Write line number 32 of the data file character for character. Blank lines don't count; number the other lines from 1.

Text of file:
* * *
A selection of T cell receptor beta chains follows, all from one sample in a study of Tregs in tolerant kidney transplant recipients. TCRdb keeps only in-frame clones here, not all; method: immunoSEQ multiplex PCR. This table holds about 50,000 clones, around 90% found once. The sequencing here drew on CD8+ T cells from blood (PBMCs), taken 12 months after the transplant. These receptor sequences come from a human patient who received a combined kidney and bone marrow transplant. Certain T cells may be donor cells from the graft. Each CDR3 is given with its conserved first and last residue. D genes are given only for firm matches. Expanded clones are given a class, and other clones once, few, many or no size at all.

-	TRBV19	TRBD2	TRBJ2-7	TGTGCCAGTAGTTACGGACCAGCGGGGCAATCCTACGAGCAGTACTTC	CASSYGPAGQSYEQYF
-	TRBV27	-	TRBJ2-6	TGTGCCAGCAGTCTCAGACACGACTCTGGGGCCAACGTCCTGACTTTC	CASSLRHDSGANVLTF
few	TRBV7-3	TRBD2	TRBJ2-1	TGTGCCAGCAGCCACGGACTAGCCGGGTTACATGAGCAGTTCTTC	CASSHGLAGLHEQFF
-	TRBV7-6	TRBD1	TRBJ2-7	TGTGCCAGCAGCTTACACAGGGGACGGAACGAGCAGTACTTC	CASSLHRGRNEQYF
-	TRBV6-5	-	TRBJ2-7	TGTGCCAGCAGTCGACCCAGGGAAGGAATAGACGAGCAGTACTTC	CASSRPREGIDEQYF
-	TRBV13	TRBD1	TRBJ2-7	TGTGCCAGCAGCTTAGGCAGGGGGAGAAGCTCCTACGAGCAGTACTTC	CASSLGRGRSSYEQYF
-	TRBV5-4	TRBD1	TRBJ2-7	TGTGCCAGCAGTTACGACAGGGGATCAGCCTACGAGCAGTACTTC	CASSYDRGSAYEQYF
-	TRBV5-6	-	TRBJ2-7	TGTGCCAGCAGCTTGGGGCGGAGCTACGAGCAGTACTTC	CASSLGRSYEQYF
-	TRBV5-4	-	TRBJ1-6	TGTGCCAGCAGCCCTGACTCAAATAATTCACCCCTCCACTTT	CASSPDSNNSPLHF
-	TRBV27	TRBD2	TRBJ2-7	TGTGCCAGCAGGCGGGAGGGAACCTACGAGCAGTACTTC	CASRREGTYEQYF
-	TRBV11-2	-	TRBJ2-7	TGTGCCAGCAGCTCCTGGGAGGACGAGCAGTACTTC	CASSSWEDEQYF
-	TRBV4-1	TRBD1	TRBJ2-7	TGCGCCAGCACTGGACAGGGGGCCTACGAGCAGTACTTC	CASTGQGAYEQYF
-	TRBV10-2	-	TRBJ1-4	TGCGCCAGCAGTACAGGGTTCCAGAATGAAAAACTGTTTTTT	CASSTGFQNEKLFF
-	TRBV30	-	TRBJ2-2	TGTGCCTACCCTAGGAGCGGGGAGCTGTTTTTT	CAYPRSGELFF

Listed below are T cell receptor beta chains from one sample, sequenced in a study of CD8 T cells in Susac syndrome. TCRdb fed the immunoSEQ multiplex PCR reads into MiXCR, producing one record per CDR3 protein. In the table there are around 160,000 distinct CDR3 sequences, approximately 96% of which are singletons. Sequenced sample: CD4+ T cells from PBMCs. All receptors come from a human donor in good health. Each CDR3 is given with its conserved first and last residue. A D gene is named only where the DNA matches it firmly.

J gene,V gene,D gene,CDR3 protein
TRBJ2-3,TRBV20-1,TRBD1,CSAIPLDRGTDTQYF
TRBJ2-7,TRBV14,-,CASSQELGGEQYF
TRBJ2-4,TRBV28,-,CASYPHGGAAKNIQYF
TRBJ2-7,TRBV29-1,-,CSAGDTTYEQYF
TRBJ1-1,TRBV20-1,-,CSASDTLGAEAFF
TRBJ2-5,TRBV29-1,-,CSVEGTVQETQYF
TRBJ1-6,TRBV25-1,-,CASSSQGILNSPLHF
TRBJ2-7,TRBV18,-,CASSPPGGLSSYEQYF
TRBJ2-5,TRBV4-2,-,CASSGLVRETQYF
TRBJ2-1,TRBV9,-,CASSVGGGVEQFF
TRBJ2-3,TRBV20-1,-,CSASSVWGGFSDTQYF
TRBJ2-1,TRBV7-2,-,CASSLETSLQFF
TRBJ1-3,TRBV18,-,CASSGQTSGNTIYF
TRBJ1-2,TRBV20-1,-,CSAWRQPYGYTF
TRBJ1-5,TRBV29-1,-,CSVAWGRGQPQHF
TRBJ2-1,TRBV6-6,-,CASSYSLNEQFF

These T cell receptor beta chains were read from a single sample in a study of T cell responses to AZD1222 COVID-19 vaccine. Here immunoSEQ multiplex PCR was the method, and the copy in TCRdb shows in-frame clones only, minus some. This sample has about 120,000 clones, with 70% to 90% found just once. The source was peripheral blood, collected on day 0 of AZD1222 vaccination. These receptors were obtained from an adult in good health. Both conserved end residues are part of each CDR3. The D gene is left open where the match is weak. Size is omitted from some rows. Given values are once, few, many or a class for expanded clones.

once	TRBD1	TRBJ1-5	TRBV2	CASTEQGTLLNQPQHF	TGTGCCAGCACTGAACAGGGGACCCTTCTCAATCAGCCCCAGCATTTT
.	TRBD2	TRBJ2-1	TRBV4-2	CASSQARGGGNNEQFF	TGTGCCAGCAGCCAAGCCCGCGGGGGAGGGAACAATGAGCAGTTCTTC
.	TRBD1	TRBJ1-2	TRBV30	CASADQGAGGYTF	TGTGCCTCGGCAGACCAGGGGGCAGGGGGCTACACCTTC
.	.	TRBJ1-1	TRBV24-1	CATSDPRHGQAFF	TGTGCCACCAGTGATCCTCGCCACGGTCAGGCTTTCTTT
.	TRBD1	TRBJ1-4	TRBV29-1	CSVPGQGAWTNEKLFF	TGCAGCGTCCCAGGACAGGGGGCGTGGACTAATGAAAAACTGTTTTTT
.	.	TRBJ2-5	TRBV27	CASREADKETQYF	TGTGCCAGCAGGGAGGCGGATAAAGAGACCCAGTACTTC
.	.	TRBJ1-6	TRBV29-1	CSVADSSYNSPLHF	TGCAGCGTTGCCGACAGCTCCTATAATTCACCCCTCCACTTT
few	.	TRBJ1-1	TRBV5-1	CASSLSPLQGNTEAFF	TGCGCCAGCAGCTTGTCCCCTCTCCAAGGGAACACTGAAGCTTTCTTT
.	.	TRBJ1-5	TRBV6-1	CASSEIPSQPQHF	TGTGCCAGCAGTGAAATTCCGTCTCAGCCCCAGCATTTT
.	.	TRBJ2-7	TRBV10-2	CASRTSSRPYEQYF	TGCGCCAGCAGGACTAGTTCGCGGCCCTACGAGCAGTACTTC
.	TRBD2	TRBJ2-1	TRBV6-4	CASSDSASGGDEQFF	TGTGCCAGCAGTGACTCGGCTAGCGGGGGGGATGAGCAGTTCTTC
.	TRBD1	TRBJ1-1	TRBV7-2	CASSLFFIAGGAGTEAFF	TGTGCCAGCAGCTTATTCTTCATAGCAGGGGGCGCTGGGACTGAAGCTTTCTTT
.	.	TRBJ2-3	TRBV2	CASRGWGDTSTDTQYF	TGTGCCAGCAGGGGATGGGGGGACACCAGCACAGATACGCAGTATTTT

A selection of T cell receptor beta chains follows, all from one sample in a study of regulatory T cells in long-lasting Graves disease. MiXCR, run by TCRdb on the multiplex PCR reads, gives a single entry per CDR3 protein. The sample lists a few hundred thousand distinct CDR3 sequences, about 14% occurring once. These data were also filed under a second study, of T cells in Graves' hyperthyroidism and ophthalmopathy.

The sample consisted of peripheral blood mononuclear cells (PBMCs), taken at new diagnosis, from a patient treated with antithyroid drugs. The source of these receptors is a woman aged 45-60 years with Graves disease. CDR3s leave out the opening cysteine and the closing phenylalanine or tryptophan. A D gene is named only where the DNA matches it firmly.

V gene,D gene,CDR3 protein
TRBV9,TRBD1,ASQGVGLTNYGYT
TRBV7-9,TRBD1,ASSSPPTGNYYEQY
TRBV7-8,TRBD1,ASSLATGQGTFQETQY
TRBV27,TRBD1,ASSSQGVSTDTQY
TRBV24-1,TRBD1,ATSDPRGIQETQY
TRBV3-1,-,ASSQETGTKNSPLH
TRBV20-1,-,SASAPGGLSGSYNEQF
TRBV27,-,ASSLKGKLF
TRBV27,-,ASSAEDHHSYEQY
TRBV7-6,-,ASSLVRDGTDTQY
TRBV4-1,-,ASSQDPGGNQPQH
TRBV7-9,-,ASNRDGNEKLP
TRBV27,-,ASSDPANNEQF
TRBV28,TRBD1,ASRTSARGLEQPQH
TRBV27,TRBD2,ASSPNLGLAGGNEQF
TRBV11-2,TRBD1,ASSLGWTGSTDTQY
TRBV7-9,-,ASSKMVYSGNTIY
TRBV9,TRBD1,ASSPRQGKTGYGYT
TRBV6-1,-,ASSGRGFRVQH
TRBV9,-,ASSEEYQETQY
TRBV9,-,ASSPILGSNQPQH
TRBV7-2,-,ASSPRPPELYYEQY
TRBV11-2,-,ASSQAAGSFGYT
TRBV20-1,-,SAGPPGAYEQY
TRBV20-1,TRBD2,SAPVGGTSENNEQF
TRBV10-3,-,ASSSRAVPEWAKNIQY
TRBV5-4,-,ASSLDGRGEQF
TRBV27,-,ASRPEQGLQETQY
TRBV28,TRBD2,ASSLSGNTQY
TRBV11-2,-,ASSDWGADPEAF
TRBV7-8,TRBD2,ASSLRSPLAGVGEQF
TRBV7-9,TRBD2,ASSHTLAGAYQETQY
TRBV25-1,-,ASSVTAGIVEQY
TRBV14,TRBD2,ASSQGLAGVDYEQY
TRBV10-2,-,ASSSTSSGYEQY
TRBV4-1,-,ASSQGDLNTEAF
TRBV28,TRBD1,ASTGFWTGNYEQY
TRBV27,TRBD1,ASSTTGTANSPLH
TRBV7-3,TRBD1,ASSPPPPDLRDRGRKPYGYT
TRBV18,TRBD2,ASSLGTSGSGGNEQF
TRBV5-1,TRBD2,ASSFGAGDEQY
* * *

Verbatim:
TRBJ1-5,TRBV29-1,-,CSVAWGRGQPQHF